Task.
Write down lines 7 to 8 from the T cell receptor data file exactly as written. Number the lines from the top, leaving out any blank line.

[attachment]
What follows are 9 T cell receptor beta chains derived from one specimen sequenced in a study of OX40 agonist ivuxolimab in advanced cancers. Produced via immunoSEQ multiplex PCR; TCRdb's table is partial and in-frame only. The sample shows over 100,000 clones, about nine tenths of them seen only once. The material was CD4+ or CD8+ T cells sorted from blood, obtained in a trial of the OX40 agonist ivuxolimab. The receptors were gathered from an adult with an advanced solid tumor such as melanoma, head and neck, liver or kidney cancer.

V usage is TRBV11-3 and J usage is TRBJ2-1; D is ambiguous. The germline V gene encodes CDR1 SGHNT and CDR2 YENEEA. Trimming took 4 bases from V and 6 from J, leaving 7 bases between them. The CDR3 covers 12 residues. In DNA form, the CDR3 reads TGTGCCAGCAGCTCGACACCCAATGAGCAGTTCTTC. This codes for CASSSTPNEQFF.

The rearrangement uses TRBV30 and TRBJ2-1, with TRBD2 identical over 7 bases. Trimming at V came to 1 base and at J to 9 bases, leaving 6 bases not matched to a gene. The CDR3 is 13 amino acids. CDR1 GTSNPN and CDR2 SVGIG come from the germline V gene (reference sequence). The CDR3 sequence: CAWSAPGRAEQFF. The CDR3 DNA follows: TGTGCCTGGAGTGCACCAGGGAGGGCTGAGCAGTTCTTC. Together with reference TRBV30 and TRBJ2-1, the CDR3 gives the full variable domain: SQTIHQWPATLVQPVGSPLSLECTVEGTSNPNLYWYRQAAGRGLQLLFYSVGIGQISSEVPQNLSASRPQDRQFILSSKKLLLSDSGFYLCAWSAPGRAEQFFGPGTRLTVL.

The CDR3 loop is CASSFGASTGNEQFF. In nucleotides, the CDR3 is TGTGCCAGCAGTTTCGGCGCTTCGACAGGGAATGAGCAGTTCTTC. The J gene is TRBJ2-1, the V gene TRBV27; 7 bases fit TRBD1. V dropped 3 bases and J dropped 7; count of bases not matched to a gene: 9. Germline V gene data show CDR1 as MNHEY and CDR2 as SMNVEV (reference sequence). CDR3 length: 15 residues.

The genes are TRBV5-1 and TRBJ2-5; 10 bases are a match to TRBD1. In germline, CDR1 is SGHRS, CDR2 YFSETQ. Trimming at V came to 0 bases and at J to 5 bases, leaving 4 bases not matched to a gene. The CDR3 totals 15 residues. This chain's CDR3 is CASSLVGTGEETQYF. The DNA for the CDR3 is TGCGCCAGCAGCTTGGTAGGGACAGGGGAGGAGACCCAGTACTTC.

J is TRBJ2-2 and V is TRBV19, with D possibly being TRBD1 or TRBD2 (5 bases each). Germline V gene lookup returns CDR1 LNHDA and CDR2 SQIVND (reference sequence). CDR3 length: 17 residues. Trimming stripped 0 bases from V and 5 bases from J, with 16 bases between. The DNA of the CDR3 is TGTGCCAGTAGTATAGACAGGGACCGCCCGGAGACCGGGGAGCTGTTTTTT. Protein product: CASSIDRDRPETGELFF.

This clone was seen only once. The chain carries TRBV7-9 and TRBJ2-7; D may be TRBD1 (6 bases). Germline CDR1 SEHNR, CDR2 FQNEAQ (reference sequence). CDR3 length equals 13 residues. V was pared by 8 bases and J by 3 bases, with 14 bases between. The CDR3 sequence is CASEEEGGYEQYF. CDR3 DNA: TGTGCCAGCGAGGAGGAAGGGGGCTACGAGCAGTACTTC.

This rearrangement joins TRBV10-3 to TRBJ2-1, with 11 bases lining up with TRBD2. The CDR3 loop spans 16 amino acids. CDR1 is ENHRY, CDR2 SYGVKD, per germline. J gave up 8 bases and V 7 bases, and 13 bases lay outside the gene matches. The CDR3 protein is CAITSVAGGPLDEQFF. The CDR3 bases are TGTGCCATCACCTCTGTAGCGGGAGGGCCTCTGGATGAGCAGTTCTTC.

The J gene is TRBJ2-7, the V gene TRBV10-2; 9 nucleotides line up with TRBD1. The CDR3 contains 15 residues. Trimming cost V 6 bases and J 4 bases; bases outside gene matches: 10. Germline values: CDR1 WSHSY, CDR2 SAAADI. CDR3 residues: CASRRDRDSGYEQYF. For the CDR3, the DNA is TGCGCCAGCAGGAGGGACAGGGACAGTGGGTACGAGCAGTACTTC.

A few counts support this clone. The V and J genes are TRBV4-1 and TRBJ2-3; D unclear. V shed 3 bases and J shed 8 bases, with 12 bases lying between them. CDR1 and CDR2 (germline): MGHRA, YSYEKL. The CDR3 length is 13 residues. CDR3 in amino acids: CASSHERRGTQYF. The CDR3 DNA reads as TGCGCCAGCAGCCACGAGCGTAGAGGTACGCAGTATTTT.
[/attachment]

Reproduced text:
This clone was seen only once. The chain carries TRBV7-9 and TRBJ2-7; D may be TRBD1 (6 bases). Germline CDR1 SEHNR, CDR2 FQNEAQ (reference sequence). CDR3 length equals 13 residues. V was pared by 8 bases and J by 3 bases, with 14 bases between. The CDR3 sequence is CASEEEGGYEQYF. CDR3 DNA: TGTGCCAGCGAGGAGGAAGGGGGCTACGAGCAGTACTTC.

This rearrangement joins TRBV10-3 to TRBJ2-1, with 11 bases lining up with TRBD2. The CDR3 loop spans 16 amino acids. CDR1 is ENHRY, CDR2 SYGVKD, per germline. J gave up 8 bases and V 7 bases, and 13 bases lay outside the gene matches. The CDR3 protein is CAITSVAGGPLDEQFF. The CDR3 bases are TGTGCCATCACCTCTGTAGCGGGAGGGCCTCTGGATGAGCAGTTCTTC.